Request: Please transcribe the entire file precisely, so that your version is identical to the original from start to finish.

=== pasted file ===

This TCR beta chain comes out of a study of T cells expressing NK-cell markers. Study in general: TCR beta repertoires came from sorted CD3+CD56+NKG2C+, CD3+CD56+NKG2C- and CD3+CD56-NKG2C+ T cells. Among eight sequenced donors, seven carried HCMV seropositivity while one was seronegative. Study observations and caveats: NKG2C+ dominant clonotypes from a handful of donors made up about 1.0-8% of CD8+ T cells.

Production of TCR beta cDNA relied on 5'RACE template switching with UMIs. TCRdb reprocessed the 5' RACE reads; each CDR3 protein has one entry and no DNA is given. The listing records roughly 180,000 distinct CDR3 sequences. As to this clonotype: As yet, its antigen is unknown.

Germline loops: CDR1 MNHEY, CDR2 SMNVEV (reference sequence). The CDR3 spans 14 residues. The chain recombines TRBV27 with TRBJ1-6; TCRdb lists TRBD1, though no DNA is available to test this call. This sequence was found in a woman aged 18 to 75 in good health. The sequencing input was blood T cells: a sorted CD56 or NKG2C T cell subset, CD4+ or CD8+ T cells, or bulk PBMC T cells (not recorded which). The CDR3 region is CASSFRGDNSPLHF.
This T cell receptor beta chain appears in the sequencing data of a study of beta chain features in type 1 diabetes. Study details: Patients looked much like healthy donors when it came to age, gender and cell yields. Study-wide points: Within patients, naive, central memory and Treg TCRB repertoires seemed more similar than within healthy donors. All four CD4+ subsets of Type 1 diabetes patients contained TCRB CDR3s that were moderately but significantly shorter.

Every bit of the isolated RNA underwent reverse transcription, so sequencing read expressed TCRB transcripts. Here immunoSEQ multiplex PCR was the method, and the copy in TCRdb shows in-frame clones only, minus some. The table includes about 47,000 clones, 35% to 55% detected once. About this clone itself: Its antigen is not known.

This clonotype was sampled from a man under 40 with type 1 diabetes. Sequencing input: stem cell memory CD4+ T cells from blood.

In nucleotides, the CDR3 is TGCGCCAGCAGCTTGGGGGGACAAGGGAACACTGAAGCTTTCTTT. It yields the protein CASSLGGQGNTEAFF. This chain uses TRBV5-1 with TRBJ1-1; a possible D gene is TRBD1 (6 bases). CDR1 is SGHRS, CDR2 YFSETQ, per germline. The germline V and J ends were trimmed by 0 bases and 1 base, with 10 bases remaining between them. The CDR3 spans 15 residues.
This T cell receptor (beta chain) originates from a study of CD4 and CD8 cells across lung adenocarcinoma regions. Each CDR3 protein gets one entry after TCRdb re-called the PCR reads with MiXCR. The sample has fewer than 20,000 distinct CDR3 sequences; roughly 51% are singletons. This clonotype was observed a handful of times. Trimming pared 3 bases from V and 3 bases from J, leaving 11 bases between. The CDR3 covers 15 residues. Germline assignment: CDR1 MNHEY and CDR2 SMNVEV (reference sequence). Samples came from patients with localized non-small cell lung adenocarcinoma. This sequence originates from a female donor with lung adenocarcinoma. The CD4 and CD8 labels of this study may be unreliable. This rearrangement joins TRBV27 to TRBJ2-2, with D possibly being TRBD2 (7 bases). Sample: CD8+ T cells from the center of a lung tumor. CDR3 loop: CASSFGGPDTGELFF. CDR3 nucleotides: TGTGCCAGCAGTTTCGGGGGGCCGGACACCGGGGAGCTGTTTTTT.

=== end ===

This TCR beta chain comes out of a study of T cells expressing NK-cell markers. Study in general: TCR beta repertoires came from sorted CD3+CD56+NKG2C+, CD3+CD56+NKG2C- and CD3+CD56-NKG2C+ T cells. Among eight sequenced donors, seven carried HCMV seropositivity while one was seronegative. Study observations and caveats: NKG2C+ dominant clonotypes from a handful of donors made up about 1.0-8% of CD8+ T cells.

Production of TCR beta cDNA relied on 5'RACE template switching with UMIs. TCRdb reprocessed the 5' RACE reads; each CDR3 protein has one entry and no DNA is given. The listing records roughly 180,000 distinct CDR3 sequences. As to this clonotype: As yet, its antigen is unknown.

Germline loops: CDR1 MNHEY, CDR2 SMNVEV (reference sequence). The CDR3 spans 14 residues. The chain recombines TRBV27 with TRBJ1-6; TCRdb lists TRBD1, though no DNA is available to test this call. This sequence was found in a woman aged 18 to 75 in good health. The sequencing input was blood T cells: a sorted CD56 or NKG2C T cell subset, CD4+ or CD8+ T cells, or bulk PBMC T cells (not recorded which). The CDR3 region is CASSFRGDNSPLHF.
This T cell receptor beta chain appears in the sequencing data of a study of beta chain features in type 1 diabetes. Study details: Patients looked much like healthy donors when it came to age, gender and cell yields. Study-wide points: Within patients, naive, central memory and Treg TCRB repertoires seemed more similar than within healthy donors. All four CD4+ subsets of Type 1 diabetes patients contained TCRB CDR3s that were moderately but significantly shorter.

Every bit of the isolated RNA underwent reverse transcription, so sequencing read expressed TCRB transcripts. Here immunoSEQ multiplex PCR was the method, and the copy in TCRdb shows in-frame clones only, minus some. The table includes about 47,000 clones, 35% to 55% detected once. About this clone itself: Its antigen is not known.

This clonotype was sampled from a man under 40 with type 1 diabetes. Sequencing input: stem cell memory CD4+ T cells from blood.

In nucleotides, the CDR3 is TGCGCCAGCAGCTTGGGGGGACAAGGGAACACTGAAGCTTTCTTT. It yields the protein CASSLGGQGNTEAFF. This chain uses TRBV5-1 with TRBJ1-1; a possible D gene is TRBD1 (6 bases). CDR1 is SGHRS, CDR2 YFSETQ, per germline. The germline V and J ends were trimmed by 0 bases and 1 base, with 10 bases remaining between them. The CDR3 spans 15 residues.
This T cell receptor (beta chain) originates from a study of CD4 and CD8 cells across lung adenocarcinoma regions. Each CDR3 protein gets one entry after TCRdb re-called the PCR reads with MiXCR. The sample has fewer than 20,000 distinct CDR3 sequences; roughly 51% are singletons. This clonotype was observed a handful of times. Trimming pared 3 bases from V and 3 bases from J, leaving 11 bases between. The CDR3 covers 15 residues. Germline assignment: CDR1 MNHEY and CDR2 SMNVEV (reference sequence). Samples came from patients with localized non-small cell lung adenocarcinoma. This sequence originates from a female donor with lung adenocarcinoma. The CD4 and CD8 labels of this study may be unreliable. This rearrangement joins TRBV27 to TRBJ2-2, with D possibly being TRBD2 (7 bases). Sample: CD8+ T cells from the center of a lung tumor. CDR3 loop: CASSFGGPDTGELFF. CDR3 nucleotides: TGTGCCAGCAGTTTCGGGGGGCCGGACACCGGGGAGCTGTTTTTT.